Antivirus software has gotten a bad rap, even though the programs continue to help protect firms and raise the bar for attackers, according to a report released on March 11 by research firm NSS Labs.
The report finds that antivirus software has largely been criticized based on two-decades-old misconceptions. The software running on users' computers does far more than matching patterns, or signatures, for known threats. Instead, it uses a variety of technologies—from firewalls and host intrusion detection to behavioral heuristics and anomaly detection—to find what is likely to be malicious software, or malware, Randy Abrams, research director at NSS Labs, told eWEEK.
Today's anti-malware software—the term "antivirus" is another hold out from the days of a less complicated threat—does the equivalent of the credit check required by a bank, looking at a variety of factors to assess risk, he said.
"If you want a loan at a bank, you have to have a reputation that they call a credit score," Abrams said. "If you have a low credit score, it does not mean you wouldn't pay the bank back; it just means that you are a greater risk."
Despite increasingly nuanced detection strategies, the antivirus industry has become the punching bag of the security industry, mainly because it is the last line of defense against the compromise of a computer that could, and most often does, lead to a major breach. When a computer is infected with malware, users do not blame the firewall or the network intrusion-detection system—they criticize the software that protects the endpoint, Abrams said.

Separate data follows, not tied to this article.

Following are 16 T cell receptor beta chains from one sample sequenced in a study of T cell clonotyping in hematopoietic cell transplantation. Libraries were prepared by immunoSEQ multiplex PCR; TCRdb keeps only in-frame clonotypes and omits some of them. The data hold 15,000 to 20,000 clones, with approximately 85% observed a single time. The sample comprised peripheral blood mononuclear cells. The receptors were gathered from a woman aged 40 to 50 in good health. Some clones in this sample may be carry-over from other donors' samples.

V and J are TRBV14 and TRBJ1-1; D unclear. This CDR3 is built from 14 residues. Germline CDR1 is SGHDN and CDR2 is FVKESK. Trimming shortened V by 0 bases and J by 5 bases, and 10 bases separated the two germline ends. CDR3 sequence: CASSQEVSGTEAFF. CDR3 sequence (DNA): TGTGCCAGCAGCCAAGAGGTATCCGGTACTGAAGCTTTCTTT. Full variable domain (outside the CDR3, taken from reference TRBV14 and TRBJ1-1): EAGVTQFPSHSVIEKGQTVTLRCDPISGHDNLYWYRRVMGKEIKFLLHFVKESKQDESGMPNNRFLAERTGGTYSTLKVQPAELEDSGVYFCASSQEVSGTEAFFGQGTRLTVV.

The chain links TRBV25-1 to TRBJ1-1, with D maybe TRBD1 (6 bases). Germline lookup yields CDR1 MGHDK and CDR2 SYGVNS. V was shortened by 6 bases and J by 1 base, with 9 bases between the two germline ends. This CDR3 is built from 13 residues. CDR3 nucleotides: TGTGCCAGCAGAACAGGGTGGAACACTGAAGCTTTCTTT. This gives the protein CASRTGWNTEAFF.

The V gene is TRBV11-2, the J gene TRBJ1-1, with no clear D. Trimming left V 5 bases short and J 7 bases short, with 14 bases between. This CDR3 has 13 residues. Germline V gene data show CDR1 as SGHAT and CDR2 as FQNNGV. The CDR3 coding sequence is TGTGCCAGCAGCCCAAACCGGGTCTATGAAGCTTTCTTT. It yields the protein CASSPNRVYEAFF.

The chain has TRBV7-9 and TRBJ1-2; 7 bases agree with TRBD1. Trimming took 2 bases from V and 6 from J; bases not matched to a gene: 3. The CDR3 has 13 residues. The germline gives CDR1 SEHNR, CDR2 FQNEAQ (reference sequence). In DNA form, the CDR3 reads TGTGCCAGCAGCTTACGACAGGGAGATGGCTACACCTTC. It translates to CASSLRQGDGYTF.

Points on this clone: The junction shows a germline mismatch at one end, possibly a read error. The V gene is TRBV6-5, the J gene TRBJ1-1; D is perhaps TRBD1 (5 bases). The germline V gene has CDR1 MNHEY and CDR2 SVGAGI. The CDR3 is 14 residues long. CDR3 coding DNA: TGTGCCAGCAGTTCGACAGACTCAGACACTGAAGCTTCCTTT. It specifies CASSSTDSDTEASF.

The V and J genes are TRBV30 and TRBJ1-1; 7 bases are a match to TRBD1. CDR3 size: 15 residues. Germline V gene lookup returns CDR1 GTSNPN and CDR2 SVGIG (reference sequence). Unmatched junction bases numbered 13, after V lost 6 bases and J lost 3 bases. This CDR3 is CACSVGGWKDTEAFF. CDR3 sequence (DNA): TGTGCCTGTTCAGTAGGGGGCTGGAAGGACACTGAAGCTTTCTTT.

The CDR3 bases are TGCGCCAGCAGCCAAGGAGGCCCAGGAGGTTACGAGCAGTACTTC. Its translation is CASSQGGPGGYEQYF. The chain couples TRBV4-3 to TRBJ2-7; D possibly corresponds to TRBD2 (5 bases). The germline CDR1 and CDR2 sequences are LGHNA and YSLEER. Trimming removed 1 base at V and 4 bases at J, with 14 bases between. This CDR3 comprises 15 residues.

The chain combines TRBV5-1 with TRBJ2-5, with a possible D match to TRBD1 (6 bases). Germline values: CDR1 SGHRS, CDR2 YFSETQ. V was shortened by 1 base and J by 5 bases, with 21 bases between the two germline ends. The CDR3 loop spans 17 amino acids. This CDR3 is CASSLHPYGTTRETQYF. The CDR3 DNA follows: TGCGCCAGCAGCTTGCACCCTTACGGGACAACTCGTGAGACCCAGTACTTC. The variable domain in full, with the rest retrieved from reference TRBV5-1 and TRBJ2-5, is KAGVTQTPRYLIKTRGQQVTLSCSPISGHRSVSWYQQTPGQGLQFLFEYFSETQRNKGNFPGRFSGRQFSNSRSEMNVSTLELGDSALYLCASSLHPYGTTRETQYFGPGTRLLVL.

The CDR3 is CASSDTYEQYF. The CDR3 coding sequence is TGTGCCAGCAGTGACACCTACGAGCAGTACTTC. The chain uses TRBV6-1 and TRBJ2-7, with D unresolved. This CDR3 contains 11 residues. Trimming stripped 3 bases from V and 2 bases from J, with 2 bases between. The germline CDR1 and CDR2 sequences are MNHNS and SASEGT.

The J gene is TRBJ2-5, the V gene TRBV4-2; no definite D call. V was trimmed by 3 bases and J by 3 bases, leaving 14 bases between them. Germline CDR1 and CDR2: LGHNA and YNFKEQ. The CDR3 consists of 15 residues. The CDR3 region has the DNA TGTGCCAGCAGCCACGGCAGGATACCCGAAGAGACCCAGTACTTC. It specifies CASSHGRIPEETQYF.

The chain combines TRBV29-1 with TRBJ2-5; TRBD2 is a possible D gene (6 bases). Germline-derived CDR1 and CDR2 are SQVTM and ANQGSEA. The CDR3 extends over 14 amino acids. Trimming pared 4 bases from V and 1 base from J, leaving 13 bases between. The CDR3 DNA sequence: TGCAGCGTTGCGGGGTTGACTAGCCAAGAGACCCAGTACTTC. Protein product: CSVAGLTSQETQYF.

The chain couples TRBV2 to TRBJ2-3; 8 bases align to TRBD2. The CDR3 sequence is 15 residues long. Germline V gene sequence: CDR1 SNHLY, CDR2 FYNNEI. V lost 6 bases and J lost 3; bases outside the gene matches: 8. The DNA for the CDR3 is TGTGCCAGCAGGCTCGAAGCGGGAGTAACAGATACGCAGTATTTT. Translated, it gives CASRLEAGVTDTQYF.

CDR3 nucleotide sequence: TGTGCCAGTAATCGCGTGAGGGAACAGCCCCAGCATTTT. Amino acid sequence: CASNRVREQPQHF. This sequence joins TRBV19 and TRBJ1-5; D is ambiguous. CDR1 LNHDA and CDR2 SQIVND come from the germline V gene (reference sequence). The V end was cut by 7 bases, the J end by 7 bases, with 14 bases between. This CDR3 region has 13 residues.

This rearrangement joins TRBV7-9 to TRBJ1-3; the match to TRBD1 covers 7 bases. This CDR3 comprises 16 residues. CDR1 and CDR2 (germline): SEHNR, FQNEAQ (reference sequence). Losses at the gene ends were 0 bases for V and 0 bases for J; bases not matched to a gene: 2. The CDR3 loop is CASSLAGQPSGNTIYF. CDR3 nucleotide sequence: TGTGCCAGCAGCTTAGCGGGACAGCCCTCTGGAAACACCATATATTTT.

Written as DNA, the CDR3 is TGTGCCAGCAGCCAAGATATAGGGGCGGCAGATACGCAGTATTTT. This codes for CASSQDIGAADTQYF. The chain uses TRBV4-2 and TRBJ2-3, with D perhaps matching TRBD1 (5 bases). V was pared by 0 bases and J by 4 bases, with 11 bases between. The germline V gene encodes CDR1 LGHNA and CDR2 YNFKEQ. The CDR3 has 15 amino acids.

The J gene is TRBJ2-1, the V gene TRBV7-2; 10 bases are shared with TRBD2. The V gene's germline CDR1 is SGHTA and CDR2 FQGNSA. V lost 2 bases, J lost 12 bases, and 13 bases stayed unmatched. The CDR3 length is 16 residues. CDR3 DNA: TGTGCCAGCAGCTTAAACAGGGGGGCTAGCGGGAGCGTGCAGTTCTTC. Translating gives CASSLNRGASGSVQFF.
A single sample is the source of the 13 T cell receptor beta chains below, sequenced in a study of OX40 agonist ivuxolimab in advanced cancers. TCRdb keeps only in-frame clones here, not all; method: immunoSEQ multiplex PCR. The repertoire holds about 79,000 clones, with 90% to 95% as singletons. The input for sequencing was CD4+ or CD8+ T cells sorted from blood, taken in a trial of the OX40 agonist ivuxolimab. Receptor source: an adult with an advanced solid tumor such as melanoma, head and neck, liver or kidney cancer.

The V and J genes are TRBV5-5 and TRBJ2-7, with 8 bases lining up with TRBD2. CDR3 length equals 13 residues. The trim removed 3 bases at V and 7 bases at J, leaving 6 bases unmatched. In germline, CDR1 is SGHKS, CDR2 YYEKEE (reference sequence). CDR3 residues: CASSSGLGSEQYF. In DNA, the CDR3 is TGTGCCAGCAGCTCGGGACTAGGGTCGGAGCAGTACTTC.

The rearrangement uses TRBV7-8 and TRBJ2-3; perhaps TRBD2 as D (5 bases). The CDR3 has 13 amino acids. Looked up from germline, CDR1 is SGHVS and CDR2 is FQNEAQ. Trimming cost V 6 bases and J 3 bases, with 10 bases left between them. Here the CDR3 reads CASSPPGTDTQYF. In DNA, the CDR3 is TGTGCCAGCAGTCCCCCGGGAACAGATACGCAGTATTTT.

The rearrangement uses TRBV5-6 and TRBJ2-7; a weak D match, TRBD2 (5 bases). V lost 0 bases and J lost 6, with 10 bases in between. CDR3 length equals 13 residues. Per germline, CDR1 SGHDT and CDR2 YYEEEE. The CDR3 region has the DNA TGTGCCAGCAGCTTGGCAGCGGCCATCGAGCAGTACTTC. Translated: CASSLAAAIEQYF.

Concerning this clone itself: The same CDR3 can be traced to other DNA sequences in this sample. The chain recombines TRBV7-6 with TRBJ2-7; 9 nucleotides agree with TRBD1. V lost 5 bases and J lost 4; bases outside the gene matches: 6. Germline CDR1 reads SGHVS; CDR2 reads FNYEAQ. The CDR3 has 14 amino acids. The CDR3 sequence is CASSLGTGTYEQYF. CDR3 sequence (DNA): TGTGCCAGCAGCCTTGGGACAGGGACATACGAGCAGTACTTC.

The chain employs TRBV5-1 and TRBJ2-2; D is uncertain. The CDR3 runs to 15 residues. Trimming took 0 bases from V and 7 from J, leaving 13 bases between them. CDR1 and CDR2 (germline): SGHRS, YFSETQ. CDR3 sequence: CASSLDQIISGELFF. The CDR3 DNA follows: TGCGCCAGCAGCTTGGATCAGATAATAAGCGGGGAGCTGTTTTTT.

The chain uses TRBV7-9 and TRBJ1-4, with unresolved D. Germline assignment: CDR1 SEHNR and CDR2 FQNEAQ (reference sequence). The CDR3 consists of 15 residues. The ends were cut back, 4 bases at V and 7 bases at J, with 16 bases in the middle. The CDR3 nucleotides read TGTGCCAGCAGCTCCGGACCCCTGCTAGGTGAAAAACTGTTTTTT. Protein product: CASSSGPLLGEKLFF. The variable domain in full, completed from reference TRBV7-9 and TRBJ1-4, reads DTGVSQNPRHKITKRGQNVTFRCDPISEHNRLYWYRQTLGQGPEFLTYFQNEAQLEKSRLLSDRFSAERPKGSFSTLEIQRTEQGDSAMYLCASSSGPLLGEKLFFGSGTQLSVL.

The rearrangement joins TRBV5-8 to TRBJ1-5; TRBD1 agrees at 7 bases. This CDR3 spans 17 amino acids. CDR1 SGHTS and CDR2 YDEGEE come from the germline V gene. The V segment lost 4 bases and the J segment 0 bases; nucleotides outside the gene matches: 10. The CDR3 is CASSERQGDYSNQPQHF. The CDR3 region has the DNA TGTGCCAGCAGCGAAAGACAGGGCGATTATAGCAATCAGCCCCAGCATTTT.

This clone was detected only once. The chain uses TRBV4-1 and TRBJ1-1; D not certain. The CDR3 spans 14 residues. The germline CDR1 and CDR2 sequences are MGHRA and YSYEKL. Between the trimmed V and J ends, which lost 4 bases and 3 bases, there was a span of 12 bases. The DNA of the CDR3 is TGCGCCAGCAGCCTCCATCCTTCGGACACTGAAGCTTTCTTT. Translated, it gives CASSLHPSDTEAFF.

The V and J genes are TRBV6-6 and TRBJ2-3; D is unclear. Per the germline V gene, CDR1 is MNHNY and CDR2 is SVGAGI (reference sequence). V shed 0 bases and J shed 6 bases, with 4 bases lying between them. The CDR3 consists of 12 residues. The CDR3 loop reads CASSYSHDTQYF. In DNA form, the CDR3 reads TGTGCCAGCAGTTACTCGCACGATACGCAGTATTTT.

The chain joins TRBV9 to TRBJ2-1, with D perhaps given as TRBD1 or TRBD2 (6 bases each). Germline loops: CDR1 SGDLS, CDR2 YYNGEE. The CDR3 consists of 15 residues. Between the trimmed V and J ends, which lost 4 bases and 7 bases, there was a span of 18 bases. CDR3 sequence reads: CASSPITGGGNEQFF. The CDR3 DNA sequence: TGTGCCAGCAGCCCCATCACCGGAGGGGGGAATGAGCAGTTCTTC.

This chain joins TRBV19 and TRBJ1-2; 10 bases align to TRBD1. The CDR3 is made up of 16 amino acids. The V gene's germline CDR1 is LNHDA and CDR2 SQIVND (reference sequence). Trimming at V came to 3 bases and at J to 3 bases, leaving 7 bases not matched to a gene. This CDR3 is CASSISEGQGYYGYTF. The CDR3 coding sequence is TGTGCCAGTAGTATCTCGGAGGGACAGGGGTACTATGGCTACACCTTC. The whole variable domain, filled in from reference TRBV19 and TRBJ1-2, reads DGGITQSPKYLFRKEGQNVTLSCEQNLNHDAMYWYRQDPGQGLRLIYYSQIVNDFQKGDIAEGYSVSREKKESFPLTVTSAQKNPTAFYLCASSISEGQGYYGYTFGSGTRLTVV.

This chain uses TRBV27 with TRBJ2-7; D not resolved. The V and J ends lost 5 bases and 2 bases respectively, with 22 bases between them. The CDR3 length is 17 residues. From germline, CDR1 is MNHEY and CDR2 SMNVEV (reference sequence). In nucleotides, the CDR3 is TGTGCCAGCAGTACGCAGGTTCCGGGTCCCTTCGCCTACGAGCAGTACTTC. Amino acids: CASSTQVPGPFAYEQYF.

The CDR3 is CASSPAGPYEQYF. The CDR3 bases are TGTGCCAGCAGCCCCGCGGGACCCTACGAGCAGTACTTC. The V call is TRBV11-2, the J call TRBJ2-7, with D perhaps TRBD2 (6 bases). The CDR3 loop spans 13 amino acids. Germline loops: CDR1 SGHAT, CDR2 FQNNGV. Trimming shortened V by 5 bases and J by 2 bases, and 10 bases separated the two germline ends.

When Chinese hackers infiltrated The New York Times, for example, the media latched onto the fact that only a single program used by the attackers was detected by the Symantec anti-malware. In fact, only 24 percent of the malware used in similar incidents has historically been detected by any endpoint-security solution, according to a Mandiant report.
While Abrams may sound like an apologist for the endpoint-protection software industry, he is not. The industry has evolved better defenses but still has not done enough, Abrams said. Because attackers have time to test against the most major antivirus products and find ways to circumvent their defenses, no software program can protect the endpoint indefinitely.
Yet, rather than resign themselves to that fact, anti-malware firms need to evolve and build a more holistic defense against attackers, not only detecting and blocking bad software, but detecting signs of, and helping users remediate, a compromise before the breach gets worse, he said.
"When some other companies detect a breach, the antivirus firms look bad, but when their software detects the breach, then they look like they are doing their job," Abrams said. "By taking on both tasks, they are creating a much better system of security."